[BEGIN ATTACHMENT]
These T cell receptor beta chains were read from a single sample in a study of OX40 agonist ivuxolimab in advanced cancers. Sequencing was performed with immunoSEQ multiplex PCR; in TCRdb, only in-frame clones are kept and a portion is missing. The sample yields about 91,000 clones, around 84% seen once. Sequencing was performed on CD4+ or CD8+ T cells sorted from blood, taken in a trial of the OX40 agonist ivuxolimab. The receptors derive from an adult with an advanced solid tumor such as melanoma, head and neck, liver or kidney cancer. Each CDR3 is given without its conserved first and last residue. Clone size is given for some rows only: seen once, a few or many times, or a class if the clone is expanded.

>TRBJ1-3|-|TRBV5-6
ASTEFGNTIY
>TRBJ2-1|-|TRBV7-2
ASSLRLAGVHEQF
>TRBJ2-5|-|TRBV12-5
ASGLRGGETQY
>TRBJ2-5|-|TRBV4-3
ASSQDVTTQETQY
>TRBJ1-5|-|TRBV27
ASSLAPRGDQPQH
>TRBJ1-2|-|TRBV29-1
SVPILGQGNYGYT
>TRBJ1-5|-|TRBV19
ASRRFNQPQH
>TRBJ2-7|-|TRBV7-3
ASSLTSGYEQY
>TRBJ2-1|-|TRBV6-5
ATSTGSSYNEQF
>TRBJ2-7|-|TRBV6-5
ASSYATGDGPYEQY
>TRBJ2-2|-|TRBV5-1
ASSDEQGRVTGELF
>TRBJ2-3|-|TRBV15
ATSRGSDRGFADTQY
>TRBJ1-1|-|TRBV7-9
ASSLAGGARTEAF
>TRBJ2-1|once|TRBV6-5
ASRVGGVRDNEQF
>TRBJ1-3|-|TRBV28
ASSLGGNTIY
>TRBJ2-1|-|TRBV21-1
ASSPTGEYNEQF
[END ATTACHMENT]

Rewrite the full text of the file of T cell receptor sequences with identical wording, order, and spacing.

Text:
These T cell receptor beta chains were read from a single sample in a study of OX40 agonist ivuxolimab in advanced cancers. Sequencing was performed with immunoSEQ multiplex PCR; in TCRdb, only in-frame clones are kept and a portion is missing. The sample yields about 91,000 clones, around 84% seen once. Sequencing was performed on CD4+ or CD8+ T cells sorted from blood, taken in a trial of the OX40 agonist ivuxolimab. The receptors derive from an adult with an advanced solid tumor such as melanoma, head and neck, liver or kidney cancer. Each CDR3 is given without its conserved first and last residue. Clone size is given for some rows only: seen once, a few or many times, or a class if the clone is expanded.

>TRBJ1-3|-|TRBV5-6
ASTEFGNTIY
>TRBJ2-1|-|TRBV7-2
ASSLRLAGVHEQF
>TRBJ2-5|-|TRBV12-5
ASGLRGGETQY
>TRBJ2-5|-|TRBV4-3
ASSQDVTTQETQY
>TRBJ1-5|-|TRBV27
ASSLAPRGDQPQH
>TRBJ1-2|-|TRBV29-1
SVPILGQGNYGYT
>TRBJ1-5|-|TRBV19
ASRRFNQPQH
>TRBJ2-7|-|TRBV7-3
ASSLTSGYEQY
>TRBJ2-1|-|TRBV6-5
ATSTGSSYNEQF
>TRBJ2-7|-|TRBV6-5
ASSYATGDGPYEQY
>TRBJ2-2|-|TRBV5-1
ASSDEQGRVTGELF
>TRBJ2-3|-|TRBV15
ATSRGSDRGFADTQY
>TRBJ1-1|-|TRBV7-9
ASSLAGGARTEAF
>TRBJ2-1|once|TRBV6-5
ASRVGGVRDNEQF
>TRBJ1-3|-|TRBV28
ASSLGGNTIY
>TRBJ2-1|-|TRBV21-1
ASSPTGEYNEQF